18 Thomas, A. Noyes, Doctor Courageous: The Story of Dr. Grantly Dick Read, London: William Heinemann, 1957, p. 87 .

19 Michaels, Paula, ‘Comrades in the labor room: the Lamaze method of childbirth preparation and France's Cold War home front, 1951–1957’, American Historical Review (2010) 115, pp. 10311060 ; Michaels, op. cit. (5), pp. 45–68.

20 Lecture to Die Niederrheinisch-Westfälische Gesellschaft für Gynäkologie und Geburtshilfe, 5 October 1957, WL PP/GDR/C/88.

21 Michaels, op. cit. (5), pp. 62–92.

22 Translation of article on Lamaze in the French communist-backed journal Les lettres françaises (1953) by Frank Bamping, WL GC/106/1.

23 Dick-Read to J.E. Maltby (G-B Equipments), 16 October 1957, WL PP/GDR/C/18.3.

24 Thomas, op. cit. (18).

25 On Rank see Macnab, Geoffrey, J. Arthur Rank and the British Film Industry, London: Routledge, 1993 .

26 Dick-Read to J. Arthur Rank, 22 November 1946; L.W. Oliver (Technicolor Ltd) to Dick-Read, 21 May 1946; and Eddie Albert to Dick-Read, 25 August 1948, WL PP/GDR/C/18.1.

27 Stanford, Brian, ‘The evolution of the medical film in Britain’, Canadian Medical Association Journal (1947) 57, pp. 385387 ; Boon, Timothy, ‘Medical film and television: an alternative path to the cultures of biomedicine’, in Jackson, Mark (ed.), The Oxford Handbook of the History of Medicine, Oxford: Oxford University Press, 2011, pp. 617634 .

28 Clark, Michael, ‘Audio-visual training materials in medicine’, in Dry, Chris (ed.), Film and Television in Education: The Handbook of the British Universities Film and Video Council, 2nd edn, London: Chapman and Hall, 1995, pp. 2129 , 23.

29 Dick-Read, Grantly, No Time for Fear, London: William Heinemann, 1955, p. xv .

30 Dick-Read to D.S. Garthorne, 5 May 1954, WL PP/GDR/C/18.1.

31 Scientific Film Association, Catalogue of Medical Films, rev. edn, London: Harvey and Blythe, 1952, pp. 5563 , 76–83.

32 Obstetrics and gynaecology on the screen’, The Lancet (1949) 253, pp. 11071108 .

33 The making of a good medical film’, The Lancet (1951) 257, pp. 517518 .

34 Dick-Read to J. Arthur Rank, 1 March 1954, WL PP/GDR/C/18.1.

35 The birth of a baby’, The Lancet (1940) 235, p. 325 , and (1947) 249, p. 877; Nicholas Hallam, ‘The censor seldom wins’, Daily Express, 9 September 1947, p. 2. On Birth of a Baby and its reception in the United States see Strassfeld, op. cit. (2); Schaefer, op. cit. (2), p. 188.

36 Quotation from letter in British Board of Film Censors (BBFC) file on the 1949 Danish film We Want a Baby, released in Britain in 1953, BBFC archive, London.

37 Maternity in Great Britain: A Survey of Social and Economic Aspects of Pregnancy and Childbirth Undertaken by a Joint Committee of the Royal College of Obstetrics and Gynaecology and the Population Investigation Committee, Oxford: Oxford University Press, 1948, pp. 2223 .

38 Nixon, William, ‘Antenatal care’, Health Education Journal (1948) 6, pp. 7174 ; Where mothers learn’, Health Education Journal (1957) 15, pp. 216222 .

39 Boon, Timothy, ‘Health education films in Britain, 1919–1939: productions, genres and audiences’, in Harper, Graeme and Moor, Andrew (eds.), Signs of Life: Cinema and Medicine, London: Wallflower, 2005, pp. 4557 .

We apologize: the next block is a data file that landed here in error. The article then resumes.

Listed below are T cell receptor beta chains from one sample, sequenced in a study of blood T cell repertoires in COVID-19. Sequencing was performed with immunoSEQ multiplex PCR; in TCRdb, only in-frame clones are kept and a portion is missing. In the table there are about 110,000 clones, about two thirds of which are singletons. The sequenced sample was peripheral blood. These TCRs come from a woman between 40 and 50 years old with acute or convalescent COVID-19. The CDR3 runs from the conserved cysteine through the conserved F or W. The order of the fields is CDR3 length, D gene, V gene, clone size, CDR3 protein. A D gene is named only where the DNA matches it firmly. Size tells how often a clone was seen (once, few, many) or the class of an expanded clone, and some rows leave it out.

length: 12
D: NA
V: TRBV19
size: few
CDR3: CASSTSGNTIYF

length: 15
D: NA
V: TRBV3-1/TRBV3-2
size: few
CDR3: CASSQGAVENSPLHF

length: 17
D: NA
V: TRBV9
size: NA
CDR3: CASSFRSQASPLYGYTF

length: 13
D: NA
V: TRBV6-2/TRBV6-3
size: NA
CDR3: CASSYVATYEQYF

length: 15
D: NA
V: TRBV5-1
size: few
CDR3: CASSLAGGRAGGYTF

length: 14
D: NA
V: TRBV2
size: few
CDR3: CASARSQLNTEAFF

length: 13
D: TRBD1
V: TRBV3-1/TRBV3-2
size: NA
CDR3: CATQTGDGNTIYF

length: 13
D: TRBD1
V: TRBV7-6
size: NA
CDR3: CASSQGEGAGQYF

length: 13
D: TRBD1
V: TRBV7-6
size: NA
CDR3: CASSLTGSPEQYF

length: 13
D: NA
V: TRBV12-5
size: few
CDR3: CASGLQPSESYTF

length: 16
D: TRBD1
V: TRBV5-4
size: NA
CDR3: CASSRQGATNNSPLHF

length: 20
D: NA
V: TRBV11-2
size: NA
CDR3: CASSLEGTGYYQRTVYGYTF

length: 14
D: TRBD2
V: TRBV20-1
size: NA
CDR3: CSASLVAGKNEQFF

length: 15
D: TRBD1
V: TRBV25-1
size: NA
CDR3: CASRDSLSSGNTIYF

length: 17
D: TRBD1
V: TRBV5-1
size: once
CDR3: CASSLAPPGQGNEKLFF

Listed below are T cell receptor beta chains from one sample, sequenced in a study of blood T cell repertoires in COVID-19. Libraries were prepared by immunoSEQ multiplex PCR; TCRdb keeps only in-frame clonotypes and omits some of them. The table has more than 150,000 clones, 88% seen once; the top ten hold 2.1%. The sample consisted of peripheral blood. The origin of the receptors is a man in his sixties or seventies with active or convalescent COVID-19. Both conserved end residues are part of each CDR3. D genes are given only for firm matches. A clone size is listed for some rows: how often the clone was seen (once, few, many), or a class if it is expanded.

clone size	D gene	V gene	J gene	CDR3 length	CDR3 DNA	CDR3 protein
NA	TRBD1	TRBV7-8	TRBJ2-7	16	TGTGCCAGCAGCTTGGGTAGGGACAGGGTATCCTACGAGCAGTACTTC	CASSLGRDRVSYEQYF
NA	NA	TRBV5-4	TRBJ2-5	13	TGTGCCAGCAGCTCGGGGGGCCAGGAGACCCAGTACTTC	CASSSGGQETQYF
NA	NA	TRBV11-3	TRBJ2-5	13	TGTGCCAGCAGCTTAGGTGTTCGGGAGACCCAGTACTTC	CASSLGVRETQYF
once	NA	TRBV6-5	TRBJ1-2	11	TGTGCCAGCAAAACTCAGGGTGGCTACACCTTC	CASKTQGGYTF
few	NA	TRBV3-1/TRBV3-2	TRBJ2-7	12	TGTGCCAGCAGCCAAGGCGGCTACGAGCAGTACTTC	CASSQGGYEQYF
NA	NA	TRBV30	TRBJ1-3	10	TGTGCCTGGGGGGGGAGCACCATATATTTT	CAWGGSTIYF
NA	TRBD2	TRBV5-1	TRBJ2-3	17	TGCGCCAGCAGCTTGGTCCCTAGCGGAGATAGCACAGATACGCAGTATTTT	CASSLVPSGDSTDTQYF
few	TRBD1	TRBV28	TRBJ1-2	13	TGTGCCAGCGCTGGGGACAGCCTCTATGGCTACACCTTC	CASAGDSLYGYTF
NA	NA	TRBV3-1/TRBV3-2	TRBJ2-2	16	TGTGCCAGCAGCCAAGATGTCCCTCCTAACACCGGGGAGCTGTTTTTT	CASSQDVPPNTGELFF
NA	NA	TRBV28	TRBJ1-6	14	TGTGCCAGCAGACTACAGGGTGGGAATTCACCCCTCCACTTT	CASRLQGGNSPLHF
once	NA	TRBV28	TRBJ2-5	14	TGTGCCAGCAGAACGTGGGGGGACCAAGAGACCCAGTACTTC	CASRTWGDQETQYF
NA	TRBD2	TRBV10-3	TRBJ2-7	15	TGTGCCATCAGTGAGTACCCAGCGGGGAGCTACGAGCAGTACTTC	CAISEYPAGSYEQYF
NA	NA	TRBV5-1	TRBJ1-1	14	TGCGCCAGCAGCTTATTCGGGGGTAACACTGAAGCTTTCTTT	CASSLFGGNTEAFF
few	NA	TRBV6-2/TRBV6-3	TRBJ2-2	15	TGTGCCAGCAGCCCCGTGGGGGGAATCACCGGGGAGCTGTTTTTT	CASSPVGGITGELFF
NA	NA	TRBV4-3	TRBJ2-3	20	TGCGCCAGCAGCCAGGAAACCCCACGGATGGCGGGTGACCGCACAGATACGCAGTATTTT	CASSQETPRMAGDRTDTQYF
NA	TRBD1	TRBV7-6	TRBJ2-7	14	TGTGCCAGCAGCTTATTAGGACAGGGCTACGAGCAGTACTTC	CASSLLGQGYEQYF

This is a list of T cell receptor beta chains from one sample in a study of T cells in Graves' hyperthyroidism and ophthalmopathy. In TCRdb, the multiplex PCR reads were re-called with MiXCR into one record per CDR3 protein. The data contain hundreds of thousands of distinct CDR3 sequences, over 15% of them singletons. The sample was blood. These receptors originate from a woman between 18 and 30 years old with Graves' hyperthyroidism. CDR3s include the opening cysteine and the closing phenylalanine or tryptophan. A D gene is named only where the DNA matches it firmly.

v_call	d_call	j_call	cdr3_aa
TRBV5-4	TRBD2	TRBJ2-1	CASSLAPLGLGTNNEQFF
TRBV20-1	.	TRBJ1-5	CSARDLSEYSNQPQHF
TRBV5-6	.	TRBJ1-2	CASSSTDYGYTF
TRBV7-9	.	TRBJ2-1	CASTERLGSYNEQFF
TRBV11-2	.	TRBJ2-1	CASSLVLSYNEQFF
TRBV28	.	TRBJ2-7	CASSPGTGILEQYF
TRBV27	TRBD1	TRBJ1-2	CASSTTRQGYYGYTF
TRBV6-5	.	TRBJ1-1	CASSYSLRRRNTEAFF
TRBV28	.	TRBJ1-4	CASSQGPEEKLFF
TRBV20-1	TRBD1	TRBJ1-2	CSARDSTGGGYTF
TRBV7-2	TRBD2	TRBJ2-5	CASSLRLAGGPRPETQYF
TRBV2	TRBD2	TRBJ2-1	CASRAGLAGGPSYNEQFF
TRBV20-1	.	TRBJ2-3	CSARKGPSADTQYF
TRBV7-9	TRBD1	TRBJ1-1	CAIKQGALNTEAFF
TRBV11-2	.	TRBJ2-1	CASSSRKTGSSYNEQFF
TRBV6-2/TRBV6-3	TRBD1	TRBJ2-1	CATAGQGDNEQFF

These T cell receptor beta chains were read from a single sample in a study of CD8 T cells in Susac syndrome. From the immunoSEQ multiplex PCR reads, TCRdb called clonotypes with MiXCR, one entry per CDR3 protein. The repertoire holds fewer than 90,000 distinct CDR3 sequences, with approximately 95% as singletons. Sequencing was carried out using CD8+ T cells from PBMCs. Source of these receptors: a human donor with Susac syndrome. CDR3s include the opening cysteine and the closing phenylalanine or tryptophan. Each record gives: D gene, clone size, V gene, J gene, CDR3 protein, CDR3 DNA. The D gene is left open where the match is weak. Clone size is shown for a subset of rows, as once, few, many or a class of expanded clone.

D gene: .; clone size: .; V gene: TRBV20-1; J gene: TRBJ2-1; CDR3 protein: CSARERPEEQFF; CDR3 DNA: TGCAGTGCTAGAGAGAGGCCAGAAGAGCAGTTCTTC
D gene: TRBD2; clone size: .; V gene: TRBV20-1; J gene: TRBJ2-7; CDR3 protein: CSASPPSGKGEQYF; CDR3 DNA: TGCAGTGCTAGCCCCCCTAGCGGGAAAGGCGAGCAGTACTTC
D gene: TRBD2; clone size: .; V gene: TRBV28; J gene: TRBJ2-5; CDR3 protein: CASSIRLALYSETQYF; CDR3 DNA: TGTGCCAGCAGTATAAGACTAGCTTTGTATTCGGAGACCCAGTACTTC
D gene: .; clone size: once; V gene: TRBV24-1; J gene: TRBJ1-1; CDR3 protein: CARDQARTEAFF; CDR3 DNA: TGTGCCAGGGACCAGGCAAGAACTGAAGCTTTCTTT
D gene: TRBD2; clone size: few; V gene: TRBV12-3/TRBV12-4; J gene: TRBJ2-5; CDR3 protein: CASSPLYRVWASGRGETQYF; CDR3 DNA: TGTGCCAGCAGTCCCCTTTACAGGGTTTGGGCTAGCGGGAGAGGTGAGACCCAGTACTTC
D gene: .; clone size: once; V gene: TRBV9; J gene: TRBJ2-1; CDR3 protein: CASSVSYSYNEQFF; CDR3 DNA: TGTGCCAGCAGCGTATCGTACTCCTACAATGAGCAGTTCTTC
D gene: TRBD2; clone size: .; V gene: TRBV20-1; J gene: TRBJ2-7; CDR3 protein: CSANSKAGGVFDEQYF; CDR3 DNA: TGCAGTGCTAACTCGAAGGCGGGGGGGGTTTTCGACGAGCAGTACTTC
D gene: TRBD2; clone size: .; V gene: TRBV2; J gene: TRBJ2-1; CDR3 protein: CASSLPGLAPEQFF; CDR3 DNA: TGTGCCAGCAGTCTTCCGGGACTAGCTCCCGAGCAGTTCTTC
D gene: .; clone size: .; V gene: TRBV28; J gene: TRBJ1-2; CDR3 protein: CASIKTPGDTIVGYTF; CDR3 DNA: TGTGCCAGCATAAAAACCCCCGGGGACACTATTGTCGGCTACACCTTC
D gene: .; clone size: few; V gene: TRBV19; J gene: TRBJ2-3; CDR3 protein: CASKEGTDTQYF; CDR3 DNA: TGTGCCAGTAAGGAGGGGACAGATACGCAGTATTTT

40 Burton, John, ‘The film and public health’, Health Education Journal (1953) 11, pp. 182187 .

41 Burton, op. cit. (40), p. 183.

42 Killen, Andreas, ‘Weimar cinema between Enlightenment and hypnosis’, in Laffan, Michael and Weiss, Max (eds.), Facing Fear: The History of an Emotion in Global Perspective, Princeton, NJ: Princeton University Press, 2012, pp. 91113 .

43 Dick-Read, op. cit. (11), p. 69.

44 William Hickey, ‘Close-up of birth’, Daily Express, 9 February 1940, p. 4; Caulfield, Max, Mary Whitehouse, London: Mowbrays, 1975, p. 19 ; Crowther, Barbara, ‘The partial picture: framing the discourse of sex in the British educative films of the early 1930s’, in Sauerteig, Lutz and Davidson, Roger (eds.), Shaping Sexual Knowledge: A Cultural History of Sex Education in Twentieth-Century Europe, London: Routledge, 2009, pp. 176196 .

45 Editorial, Science and Film (1953) 1, pp. 1–2; Burton, op. cit. (40); Curtis, Scott, ‘Dissecting the medical training film’, in Braun, Marta, Keil, Charles, King, Rob, Moore, Paul and Pelletier, Louis (eds.), Beyond the Screen: Institutions, Networks and Publics of Early Cinema, New Barnet: John Libbey, 2012, pp. 161167 .

46 Dick-Read, op. cit. (11), p. 69; correspondence between Dick-Read and American filmmaker Leslie Shepard, February–March 1956, WL PP/GDR/C/24. For a similar view see ‘Problems of maternal mortality’, The Guardian, 29 April 1937, p. 14.

47 Dick-Read, Grantly, Childbirth without Fear, New York: Harper and Row, 1953, pp. ixx .

48 For a similar view see Editorial: moving pictures’, Health Education Journal (1955) 13, p. 68 .

49 Thomas, op. cit. (18), p. 208.

50 Dick-Read to J. Arthur Rank, 1 July 1954, WL PP/GDR/C/18.1.

51 Dick-Read to R.E. King (G-B Equipments, Ltd), 4 September 1954, WL PP/GDR/C/18.1.

52 Dick-Read, op. cit. (29).

53 Dick-Read to R.E. King, 9 November 1954, WL PP/GDR/C/18.1.

54 As Michaels, op. cit. (5), p. 21, has noted, didactic materials promoting the Read method positioned the mother as openly deferential to male medical authority, even as they touted women's agency.

55 A copy of the film is held at the British Film Institute archive (identifier no 15912).

56 ‘Why was this sex film cut?’, Daily Express, 24 May 1950, 7.

57 R.E. King to Dick-Read, 6 September 1954, WL PP/GDR/C/18.1.

58 R.E. King to Dick-Read, 16 November 1954, WL PP/GDR/C/18.1.

59 Dick-Read to J.E. Maltby, 20 August 1956, WL PP/GDR/C/18.3.

60 Thomas, op. cit. (18).

61 On the significance of language and mode of address see Karpf, Anne, ‘Constructing and addressing the “ordinary devoted mother”’, History Workshop Journal (2014) 78, pp. 82106 .

62 Editorial: moving pictures’, Health Education Journal (1955) 13, pp. 6869 ; Burton, op. cit. (40), p. 182. See also Field, Mary, ‘The film in education’, Health Education Journal (1944) 2, pp. 172175 .

63 Dick-Read to Otto Busse, 13 September 1957, WL PP/GDR/C/88.

64 Introductory text for Childbirth without Fear, Dick-Read to R.E. King, 2 August 1955, WL PP/GDR/C/18.2.

65 Dick-Read, ‘Physiological childbirth’, WL PP/GDR/C/18.1.

66 ‘Childbirth without Fear – notes’, WL PP/GDR/C/18.1.